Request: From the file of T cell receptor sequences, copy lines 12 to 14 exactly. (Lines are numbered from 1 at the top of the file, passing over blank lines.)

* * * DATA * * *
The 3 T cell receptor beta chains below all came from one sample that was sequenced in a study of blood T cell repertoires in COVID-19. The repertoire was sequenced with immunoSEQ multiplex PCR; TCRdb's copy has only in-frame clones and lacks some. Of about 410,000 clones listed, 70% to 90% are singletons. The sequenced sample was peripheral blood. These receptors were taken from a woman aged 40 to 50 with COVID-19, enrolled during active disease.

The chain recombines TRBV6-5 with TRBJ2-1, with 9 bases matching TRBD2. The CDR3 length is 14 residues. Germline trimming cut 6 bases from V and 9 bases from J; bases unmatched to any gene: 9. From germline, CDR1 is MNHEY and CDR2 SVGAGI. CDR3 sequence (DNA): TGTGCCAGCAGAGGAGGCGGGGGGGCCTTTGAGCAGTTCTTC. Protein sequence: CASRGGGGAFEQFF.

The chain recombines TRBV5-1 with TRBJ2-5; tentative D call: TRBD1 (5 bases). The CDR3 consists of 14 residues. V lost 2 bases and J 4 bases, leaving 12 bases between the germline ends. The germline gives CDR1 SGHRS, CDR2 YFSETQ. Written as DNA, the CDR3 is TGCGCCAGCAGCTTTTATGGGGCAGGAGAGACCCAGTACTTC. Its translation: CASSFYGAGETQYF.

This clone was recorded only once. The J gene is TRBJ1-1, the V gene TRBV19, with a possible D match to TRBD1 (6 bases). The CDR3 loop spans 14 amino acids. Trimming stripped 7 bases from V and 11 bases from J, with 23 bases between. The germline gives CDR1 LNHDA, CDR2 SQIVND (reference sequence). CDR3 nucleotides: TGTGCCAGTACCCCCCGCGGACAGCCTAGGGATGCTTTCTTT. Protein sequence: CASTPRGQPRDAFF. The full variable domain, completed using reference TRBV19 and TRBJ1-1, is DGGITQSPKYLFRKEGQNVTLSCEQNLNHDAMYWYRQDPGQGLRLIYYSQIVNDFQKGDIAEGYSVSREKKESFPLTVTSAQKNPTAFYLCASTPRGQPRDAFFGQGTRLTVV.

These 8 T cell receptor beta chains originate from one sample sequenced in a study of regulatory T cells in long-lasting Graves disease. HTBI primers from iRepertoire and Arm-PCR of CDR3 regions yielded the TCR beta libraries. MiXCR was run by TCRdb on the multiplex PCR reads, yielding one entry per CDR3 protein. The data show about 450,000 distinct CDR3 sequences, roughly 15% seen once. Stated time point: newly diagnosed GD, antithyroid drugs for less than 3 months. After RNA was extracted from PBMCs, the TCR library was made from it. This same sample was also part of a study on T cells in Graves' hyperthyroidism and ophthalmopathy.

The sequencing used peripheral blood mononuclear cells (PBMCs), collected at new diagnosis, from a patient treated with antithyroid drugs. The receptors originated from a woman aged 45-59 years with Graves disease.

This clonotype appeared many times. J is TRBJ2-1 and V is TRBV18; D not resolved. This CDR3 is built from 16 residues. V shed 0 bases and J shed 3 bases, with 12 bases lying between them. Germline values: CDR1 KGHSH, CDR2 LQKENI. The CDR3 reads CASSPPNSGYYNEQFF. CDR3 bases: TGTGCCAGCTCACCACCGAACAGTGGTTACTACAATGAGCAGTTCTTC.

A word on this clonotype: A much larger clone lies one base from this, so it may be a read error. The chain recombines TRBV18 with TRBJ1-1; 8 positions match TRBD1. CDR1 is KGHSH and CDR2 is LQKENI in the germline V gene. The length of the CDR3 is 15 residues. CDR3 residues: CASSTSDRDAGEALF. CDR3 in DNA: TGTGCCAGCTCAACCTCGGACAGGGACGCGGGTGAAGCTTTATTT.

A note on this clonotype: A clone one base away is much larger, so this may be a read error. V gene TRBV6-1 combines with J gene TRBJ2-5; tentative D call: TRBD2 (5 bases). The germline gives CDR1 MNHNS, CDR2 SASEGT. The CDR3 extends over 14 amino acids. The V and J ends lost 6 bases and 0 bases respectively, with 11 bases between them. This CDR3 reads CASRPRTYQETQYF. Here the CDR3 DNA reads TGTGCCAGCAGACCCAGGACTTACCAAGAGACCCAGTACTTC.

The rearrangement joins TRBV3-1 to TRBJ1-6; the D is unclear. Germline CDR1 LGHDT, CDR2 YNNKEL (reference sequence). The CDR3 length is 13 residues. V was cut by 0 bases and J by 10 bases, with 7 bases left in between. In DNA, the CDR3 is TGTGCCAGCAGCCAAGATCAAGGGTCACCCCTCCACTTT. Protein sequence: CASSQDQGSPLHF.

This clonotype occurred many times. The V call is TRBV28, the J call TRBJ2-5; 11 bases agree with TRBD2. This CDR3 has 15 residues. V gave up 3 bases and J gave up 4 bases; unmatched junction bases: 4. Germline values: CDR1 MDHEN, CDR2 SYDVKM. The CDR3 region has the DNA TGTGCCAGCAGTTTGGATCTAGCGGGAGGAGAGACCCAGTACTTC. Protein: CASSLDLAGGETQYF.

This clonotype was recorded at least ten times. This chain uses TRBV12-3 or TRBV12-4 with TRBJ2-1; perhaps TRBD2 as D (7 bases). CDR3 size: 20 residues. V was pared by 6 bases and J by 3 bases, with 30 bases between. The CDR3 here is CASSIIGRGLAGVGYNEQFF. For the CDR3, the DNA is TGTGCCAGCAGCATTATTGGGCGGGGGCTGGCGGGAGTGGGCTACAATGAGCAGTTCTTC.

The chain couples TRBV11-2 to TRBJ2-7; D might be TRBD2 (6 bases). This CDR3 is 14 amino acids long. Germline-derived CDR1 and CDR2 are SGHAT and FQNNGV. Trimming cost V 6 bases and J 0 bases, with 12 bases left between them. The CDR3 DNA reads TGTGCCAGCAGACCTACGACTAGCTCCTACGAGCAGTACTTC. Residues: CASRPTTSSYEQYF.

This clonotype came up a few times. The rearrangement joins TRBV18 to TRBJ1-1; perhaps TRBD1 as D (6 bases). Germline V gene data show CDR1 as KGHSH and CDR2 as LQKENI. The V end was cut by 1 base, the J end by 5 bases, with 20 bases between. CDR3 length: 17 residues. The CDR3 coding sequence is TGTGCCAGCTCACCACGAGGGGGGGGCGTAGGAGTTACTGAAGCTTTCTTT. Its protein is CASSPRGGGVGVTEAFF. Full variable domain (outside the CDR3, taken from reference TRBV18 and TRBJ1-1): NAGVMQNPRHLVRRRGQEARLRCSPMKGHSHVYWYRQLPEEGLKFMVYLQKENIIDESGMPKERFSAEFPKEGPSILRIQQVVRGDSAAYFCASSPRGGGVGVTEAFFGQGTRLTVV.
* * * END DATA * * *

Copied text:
This clonotype was recorded at least ten times. This chain uses TRBV12-3 or TRBV12-4 with TRBJ2-1; perhaps TRBD2 as D (7 bases). CDR3 size: 20 residues. V was pared by 6 bases and J by 3 bases, with 30 bases between. The CDR3 here is CASSIIGRGLAGVGYNEQFF. For the CDR3, the DNA is TGTGCCAGCAGCATTATTGGGCGGGGGCTGGCGGGAGTGGGCTACAATGAGCAGTTCTTC.

The chain couples TRBV11-2 to TRBJ2-7; D might be TRBD2 (6 bases). This CDR3 is 14 amino acids long. Germline-derived CDR1 and CDR2 are SGHAT and FQNNGV. Trimming cost V 6 bases and J 0 bases, with 12 bases left between them. The CDR3 DNA reads TGTGCCAGCAGACCTACGACTAGCTCCTACGAGCAGTACTTC. Residues: CASRPTTSSYEQYF.

This clonotype came up a few times. The rearrangement joins TRBV18 to TRBJ1-1; perhaps TRBD1 as D (6 bases). Germline V gene data show CDR1 as KGHSH and CDR2 as LQKENI. The V end was cut by 1 base, the J end by 5 bases, with 20 bases between. CDR3 length: 17 residues. The CDR3 coding sequence is TGTGCCAGCTCACCACGAGGGGGGGGCGTAGGAGTTACTGAAGCTTTCTTT. Its protein is CASSPRGGGVGVTEAFF. Full variable domain (outside the CDR3, taken from reference TRBV18 and TRBJ1-1): NAGVMQNPRHLVRRRGQEARLRCSPMKGHSHVYWYRQLPEEGLKFMVYLQKENIIDESGMPKERFSAEFPKEGPSILRIQQVVRGDSAAYFCASSPRGGGVGVTEAFFGQGTRLTVV.